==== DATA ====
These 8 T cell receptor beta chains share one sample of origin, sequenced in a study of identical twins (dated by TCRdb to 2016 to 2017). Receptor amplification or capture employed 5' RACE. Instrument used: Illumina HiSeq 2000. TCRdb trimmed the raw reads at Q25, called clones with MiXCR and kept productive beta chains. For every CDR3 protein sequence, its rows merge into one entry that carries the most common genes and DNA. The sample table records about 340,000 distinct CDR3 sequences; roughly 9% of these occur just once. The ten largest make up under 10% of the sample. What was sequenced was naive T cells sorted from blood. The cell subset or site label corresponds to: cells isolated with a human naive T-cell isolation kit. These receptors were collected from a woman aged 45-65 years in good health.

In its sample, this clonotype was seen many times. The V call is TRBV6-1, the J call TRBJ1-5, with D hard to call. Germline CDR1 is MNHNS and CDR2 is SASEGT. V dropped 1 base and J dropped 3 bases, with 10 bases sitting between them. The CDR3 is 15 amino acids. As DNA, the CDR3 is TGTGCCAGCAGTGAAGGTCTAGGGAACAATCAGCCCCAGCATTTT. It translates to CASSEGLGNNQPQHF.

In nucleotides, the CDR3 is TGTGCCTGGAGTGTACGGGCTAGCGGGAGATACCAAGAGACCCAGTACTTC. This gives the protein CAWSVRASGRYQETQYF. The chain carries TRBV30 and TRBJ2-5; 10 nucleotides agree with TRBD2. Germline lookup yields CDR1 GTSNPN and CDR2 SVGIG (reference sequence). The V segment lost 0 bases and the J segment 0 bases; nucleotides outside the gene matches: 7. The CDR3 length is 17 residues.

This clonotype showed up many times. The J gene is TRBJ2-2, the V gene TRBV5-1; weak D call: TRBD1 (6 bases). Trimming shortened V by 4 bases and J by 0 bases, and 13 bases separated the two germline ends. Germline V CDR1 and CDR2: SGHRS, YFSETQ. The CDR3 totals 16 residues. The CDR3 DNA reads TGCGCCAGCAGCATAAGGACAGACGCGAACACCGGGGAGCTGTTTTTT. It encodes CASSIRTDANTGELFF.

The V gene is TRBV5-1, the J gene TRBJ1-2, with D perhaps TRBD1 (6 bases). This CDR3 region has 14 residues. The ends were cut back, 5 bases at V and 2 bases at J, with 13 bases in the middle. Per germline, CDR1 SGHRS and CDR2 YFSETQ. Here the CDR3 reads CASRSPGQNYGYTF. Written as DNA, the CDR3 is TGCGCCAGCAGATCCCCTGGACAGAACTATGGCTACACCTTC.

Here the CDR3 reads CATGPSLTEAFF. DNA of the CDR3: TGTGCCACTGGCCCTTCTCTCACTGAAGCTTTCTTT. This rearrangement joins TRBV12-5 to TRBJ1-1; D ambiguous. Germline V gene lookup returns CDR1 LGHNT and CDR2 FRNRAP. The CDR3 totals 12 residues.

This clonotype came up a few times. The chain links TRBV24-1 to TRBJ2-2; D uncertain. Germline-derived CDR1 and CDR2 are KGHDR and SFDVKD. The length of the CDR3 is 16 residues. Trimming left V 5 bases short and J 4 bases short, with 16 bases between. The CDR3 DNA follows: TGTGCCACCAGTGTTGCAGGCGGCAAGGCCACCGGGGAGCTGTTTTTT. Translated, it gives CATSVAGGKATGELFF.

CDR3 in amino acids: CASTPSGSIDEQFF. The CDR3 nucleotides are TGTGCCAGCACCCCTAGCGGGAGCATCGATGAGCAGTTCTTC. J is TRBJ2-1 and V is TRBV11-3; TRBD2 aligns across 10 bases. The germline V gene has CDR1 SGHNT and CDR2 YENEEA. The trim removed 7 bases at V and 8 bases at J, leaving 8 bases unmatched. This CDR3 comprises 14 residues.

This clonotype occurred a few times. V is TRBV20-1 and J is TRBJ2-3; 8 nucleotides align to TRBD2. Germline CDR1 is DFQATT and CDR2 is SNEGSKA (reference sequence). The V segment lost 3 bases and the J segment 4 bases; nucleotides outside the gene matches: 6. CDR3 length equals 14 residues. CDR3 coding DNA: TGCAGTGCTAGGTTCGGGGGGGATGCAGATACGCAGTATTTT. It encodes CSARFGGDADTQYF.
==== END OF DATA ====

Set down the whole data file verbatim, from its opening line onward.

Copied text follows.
These 8 T cell receptor beta chains share one sample of origin, sequenced in a study of identical twins (dated by TCRdb to 2016 to 2017). Receptor amplification or capture employed 5' RACE. Instrument used: Illumina HiSeq 2000. TCRdb trimmed the raw reads at Q25, called clones with MiXCR and kept productive beta chains. For every CDR3 protein sequence, its rows merge into one entry that carries the most common genes and DNA. The sample table records about 340,000 distinct CDR3 sequences; roughly 9% of these occur just once. The ten largest make up under 10% of the sample. What was sequenced was naive T cells sorted from blood. The cell subset or site label corresponds to: cells isolated with a human naive T-cell isolation kit. These receptors were collected from a woman aged 45-65 years in good health.

In its sample, this clonotype was seen many times. The V call is TRBV6-1, the J call TRBJ1-5, with D hard to call. Germline CDR1 is MNHNS and CDR2 is SASEGT. V dropped 1 base and J dropped 3 bases, with 10 bases sitting between them. The CDR3 is 15 amino acids. As DNA, the CDR3 is TGTGCCAGCAGTGAAGGTCTAGGGAACAATCAGCCCCAGCATTTT. It translates to CASSEGLGNNQPQHF.

In nucleotides, the CDR3 is TGTGCCTGGAGTGTACGGGCTAGCGGGAGATACCAAGAGACCCAGTACTTC. This gives the protein CAWSVRASGRYQETQYF. The chain carries TRBV30 and TRBJ2-5; 10 nucleotides agree with TRBD2. Germline lookup yields CDR1 GTSNPN and CDR2 SVGIG (reference sequence). The V segment lost 0 bases and the J segment 0 bases; nucleotides outside the gene matches: 7. The CDR3 length is 17 residues.

This clonotype showed up many times. The J gene is TRBJ2-2, the V gene TRBV5-1; weak D call: TRBD1 (6 bases). Trimming shortened V by 4 bases and J by 0 bases, and 13 bases separated the two germline ends. Germline V CDR1 and CDR2: SGHRS, YFSETQ. The CDR3 totals 16 residues. The CDR3 DNA reads TGCGCCAGCAGCATAAGGACAGACGCGAACACCGGGGAGCTGTTTTTT. It encodes CASSIRTDANTGELFF.

The V gene is TRBV5-1, the J gene TRBJ1-2, with D perhaps TRBD1 (6 bases). This CDR3 region has 14 residues. The ends were cut back, 5 bases at V and 2 bases at J, with 13 bases in the middle. Per germline, CDR1 SGHRS and CDR2 YFSETQ. Here the CDR3 reads CASRSPGQNYGYTF. Written as DNA, the CDR3 is TGCGCCAGCAGATCCCCTGGACAGAACTATGGCTACACCTTC.

Here the CDR3 reads CATGPSLTEAFF. DNA of the CDR3: TGTGCCACTGGCCCTTCTCTCACTGAAGCTTTCTTT. This rearrangement joins TRBV12-5 to TRBJ1-1; D ambiguous. Germline V gene lookup returns CDR1 LGHNT and CDR2 FRNRAP. The CDR3 totals 12 residues.

This clonotype came up a few times. The chain links TRBV24-1 to TRBJ2-2; D uncertain. Germline-derived CDR1 and CDR2 are KGHDR and SFDVKD. The length of the CDR3 is 16 residues. Trimming left V 5 bases short and J 4 bases short, with 16 bases between. The CDR3 DNA follows: TGTGCCACCAGTGTTGCAGGCGGCAAGGCCACCGGGGAGCTGTTTTTT. Translated, it gives CATSVAGGKATGELFF.

CDR3 in amino acids: CASTPSGSIDEQFF. The CDR3 nucleotides are TGTGCCAGCACCCCTAGCGGGAGCATCGATGAGCAGTTCTTC. J is TRBJ2-1 and V is TRBV11-3; TRBD2 aligns across 10 bases. The germline V gene has CDR1 SGHNT and CDR2 YENEEA. The trim removed 7 bases at V and 8 bases at J, leaving 8 bases unmatched. This CDR3 comprises 14 residues.

This clonotype occurred a few times. V is TRBV20-1 and J is TRBJ2-3; 8 nucleotides align to TRBD2. Germline CDR1 is DFQATT and CDR2 is SNEGSKA (reference sequence). The V segment lost 3 bases and the J segment 4 bases; nucleotides outside the gene matches: 6. CDR3 length equals 14 residues. CDR3 coding DNA: TGCAGTGCTAGGTTCGGGGGGGATGCAGATACGCAGTATTTT. It encodes CSARFGGDADTQYF.